Jennifer Donna wrote: "Oh good, I'm not the only one. I did like the Charles Vess illustrated Stardust, which I read after seeing the movie, which I also liked."

I loved Stardust, the movie! Then I read the book and I don't remember being that impressed with it. But I might need to try that one again.


Violinknitter Gaiman knows the Narnia books backwards & forwards, so if it’s not a direct inspiration, it’s still from part of his writerly imagination.


Jennifer Violinknitter wrote: "Gaiman knows the Narnia books backwards & forwards, so if it’s not a direct inspiration, it’s still from part of his writerly imagination."

That's what I was thinking!


Elisabeth I can say, 1) I believe Gaiman is one of the most brilliant writers working today, and at the same time, 2) His stories will not be liked by everyone. You have to be ok with a certain level of disturbance and suspense and just unsettledness to enjoy his work. The exceptions are Stardust, Fortunately, the Milk (hilarious!) and his recent Norse Mythology, which are fine for younger readers. Coraline scared the bejeebers out of me. Don't read Ocean at the End of the Lane if you didn't like Coraline.


Jean Smith Elisabeth says it perfectly.


Jennifer Jean wrote: "Elisabeth says it perfectly."

I agree with Elisabeth also. I think Gaiman is brilliant, but I do not enjoy the disturbance/unsettledness factor.


message 10: by Emily (new)

Emily Meixner I love, love, love The Ocean at the End of the Lane. But yes, it and Coraline are intense and disturbing! But so beautiful. I think Neil Gaiman captures perfectly the joys and terrors of childhood, a rare gift.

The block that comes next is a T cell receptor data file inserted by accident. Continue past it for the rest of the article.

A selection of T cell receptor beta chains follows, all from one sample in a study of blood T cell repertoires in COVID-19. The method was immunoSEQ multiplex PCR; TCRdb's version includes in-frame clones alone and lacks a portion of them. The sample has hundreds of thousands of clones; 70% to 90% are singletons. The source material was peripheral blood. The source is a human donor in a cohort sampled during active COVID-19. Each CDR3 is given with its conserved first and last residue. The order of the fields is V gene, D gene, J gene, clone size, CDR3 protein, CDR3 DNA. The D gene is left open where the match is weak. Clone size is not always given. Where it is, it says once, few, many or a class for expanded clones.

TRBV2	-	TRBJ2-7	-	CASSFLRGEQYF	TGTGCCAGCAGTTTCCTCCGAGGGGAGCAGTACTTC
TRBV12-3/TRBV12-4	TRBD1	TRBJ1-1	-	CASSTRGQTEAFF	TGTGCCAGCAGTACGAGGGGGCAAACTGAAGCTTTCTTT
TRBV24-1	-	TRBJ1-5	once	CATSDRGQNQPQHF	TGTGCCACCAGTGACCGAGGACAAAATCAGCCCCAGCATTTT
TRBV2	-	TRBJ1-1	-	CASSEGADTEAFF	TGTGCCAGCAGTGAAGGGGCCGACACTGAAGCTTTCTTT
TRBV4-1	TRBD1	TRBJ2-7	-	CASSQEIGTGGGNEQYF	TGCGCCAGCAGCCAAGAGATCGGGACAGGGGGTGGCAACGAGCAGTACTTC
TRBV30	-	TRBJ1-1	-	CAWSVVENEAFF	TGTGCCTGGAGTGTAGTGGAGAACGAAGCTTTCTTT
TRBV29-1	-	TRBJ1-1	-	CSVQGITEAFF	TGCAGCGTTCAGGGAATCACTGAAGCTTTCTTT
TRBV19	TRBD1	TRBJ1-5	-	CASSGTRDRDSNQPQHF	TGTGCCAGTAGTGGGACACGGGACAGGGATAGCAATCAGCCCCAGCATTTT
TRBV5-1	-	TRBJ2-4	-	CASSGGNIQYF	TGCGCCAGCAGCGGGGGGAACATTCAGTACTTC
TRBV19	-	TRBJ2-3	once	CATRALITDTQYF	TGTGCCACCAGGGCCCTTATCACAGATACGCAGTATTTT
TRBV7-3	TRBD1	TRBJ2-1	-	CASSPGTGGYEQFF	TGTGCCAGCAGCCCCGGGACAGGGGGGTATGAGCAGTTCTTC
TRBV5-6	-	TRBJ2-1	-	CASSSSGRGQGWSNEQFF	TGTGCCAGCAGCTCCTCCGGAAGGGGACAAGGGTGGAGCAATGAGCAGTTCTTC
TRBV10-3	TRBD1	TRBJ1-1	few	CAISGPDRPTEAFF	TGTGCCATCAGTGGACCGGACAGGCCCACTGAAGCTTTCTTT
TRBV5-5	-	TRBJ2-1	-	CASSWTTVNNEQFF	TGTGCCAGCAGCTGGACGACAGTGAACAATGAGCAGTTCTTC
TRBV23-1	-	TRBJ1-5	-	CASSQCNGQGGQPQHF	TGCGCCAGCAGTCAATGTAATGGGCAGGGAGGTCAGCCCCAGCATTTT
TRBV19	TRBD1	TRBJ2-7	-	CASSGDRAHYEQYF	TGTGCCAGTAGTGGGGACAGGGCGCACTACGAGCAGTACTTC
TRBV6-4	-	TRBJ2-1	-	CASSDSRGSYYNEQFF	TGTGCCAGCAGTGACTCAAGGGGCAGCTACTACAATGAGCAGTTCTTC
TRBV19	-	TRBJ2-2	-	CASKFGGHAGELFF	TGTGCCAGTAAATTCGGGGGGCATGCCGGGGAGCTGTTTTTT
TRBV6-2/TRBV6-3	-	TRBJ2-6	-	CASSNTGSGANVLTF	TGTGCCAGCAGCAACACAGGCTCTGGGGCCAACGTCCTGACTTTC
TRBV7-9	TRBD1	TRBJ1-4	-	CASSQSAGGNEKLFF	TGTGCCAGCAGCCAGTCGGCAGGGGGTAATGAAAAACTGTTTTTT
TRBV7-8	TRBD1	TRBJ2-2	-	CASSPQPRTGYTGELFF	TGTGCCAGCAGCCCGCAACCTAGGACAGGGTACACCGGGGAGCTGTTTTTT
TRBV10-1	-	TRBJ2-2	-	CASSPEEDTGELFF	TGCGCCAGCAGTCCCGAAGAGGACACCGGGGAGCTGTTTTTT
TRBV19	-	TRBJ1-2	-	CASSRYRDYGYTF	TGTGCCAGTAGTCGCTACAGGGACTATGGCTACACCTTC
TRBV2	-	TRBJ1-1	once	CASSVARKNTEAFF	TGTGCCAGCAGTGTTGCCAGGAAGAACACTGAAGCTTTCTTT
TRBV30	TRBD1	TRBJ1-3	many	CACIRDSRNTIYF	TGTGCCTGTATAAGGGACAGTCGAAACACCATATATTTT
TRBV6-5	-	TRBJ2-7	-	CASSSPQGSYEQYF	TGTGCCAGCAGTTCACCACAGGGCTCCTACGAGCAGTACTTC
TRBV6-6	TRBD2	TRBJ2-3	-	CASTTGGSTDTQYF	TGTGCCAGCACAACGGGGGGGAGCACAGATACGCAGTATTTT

Jennifer Emily wrote: "I love, love, love The Ocean at the End of the Lane. But yes, it and Coraline are intense and disturbing! But so beautiful. I think Neil Gaiman captures perfectly the joys and terrors of childhood,..."

I might eventually give The Ocean at the End of the Lane another try, but probably not anytime soon.


message 12: by Jean (new) - rated it 5 stars

Jean Smith You know, another friend surprised me when they described Ocean as too dark after I’d recommended it, because I couldn’t see that in it and I wouldn’t have recommended it if I’d thought of it that way. But it goes to show that we are all different! 💖 I loved it (yay Emily, two of us) and I was struck by what a True Fairytale (a la Tolkien and Lewis) it is. It also struck me as a Christian story, if perhaps unintentionally.

I’m listening to the delightful full cast recording of The Graveyard Book now, and I think I’ll have to add Coraline soon too!


Elisabeth and while we're talking Gaiman and Christianity, another not-too-disturbing Bill is Good Omens, which he wrote with Terry Pratchett. Wonderful as long as you don't mind poking fun at your own religion. Very funny stuff!


Elisabeth oops *book* not Bill, obviously. I'm on mobile and can't correct.


Jennifer I do plan to read Good Omens at some point.